Israeli Prime Minister Benjamin Netanyahu on Sunday again denounced the agreement between Tehran and world powers as a “bad deal” that will strengthen Iran’s military and leave it with a large nuclear infrastructure.
An outline deal agreed in Switzerland on Thursday paves the way for Tehran to curtail its nuclear activity in exchange for relief from punishing economic sanctions.
“It doesn’t roll back Iran’s nuclear program,” Netanyahu told CNN, one of several US networks he appeared on to slam the deal.
“It keeps a vast nuclear infrastructure in place. Not a single centrifuge is destroyed. Not a single nuclear facility is shut down including the underground facilities that they built illicitly. Thousands of centrifuges will keep spinning enriching uranium. That’s a bad deal.”
Israel’s government reacted angrily to the historic deal, which is set to be finalized by June 30, with Netanyahu demanding that Iranian recognition of the Jewish state’s right to exist be written into the deal.
“If a country that vows to annihilate us and is working every day with conventional means and unconventional means to achieve that end, if that country has a deal that paves its way to nuclear weapons, many nuclear weapons, it endangers our survival,” the prime minister said.
“I’ll tell you what else will happen,” he added. “I think it will also spark an arms race with the Sunni states,” a reference to Gulf monarchies.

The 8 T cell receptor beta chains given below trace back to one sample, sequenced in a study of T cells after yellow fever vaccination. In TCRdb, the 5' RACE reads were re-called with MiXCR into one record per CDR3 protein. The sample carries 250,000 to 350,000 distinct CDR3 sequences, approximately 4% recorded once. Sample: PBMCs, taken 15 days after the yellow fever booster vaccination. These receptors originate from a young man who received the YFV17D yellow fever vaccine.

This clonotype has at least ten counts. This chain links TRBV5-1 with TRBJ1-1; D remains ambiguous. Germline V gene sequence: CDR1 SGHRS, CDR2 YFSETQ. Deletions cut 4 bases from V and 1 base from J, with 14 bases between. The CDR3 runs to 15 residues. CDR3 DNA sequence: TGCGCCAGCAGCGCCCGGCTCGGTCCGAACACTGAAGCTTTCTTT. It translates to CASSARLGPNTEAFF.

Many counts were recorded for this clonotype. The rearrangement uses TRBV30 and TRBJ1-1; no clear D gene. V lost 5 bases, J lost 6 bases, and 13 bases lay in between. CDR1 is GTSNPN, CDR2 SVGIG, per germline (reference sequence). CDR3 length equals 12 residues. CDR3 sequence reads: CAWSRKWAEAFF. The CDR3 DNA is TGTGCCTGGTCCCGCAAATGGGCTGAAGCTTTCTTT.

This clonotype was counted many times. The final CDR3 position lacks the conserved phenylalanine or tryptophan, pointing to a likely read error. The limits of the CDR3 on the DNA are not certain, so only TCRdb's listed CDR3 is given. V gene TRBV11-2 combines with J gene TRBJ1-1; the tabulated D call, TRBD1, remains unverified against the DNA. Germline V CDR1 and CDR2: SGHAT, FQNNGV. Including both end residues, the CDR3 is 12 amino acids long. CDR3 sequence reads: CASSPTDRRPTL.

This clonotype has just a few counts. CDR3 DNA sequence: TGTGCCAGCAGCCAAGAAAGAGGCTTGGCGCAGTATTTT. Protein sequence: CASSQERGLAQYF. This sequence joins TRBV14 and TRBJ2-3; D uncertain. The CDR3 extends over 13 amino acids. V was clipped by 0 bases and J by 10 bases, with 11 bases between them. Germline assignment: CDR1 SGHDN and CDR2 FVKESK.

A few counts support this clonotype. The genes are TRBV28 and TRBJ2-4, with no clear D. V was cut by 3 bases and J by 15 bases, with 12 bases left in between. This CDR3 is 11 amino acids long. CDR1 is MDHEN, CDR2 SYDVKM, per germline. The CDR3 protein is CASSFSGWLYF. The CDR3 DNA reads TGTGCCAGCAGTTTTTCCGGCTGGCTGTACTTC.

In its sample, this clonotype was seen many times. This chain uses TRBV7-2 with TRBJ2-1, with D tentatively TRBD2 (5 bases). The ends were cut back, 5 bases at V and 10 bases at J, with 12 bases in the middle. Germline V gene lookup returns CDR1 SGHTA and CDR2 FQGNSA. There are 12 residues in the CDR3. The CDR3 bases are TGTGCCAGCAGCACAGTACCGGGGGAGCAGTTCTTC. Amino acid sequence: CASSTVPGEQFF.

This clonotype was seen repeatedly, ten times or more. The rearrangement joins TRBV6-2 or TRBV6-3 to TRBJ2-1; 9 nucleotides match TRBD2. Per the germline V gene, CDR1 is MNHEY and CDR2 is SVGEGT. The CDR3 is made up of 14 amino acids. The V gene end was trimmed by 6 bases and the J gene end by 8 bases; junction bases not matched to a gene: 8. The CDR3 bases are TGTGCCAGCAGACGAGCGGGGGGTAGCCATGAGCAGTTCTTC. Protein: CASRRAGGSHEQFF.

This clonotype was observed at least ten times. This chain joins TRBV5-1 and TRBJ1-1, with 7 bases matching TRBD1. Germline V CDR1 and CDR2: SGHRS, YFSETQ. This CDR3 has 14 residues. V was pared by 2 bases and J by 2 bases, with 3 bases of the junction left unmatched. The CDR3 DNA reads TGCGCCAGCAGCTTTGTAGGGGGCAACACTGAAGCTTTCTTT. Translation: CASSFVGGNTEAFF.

Saudi Arabia, like most of the Gulf countries, is wary of its regional rival Iran.
Relations between Israel and its traditionally staunch US ally are at an all-time low and were hugely damaged when Netanyahu took the unprecedented step of addressing Congress last month to attack the nuclear negotiations with Iran.
When asked if he trusts President Barack Obama, Netanyahu replied: “I trust that the president is doing what he thinks is good for the United States, but I think that we can have a legitimate difference of opinion on this because I think Iran has shown to be completely distrustful.”
One part of the complex deal would see Iran slash by more than two-thirds the number of uranium centrifuges — which can make fuel for nuclear power but also the core of a nuclear bomb — to 6,104 from around 19,000 for 10 years.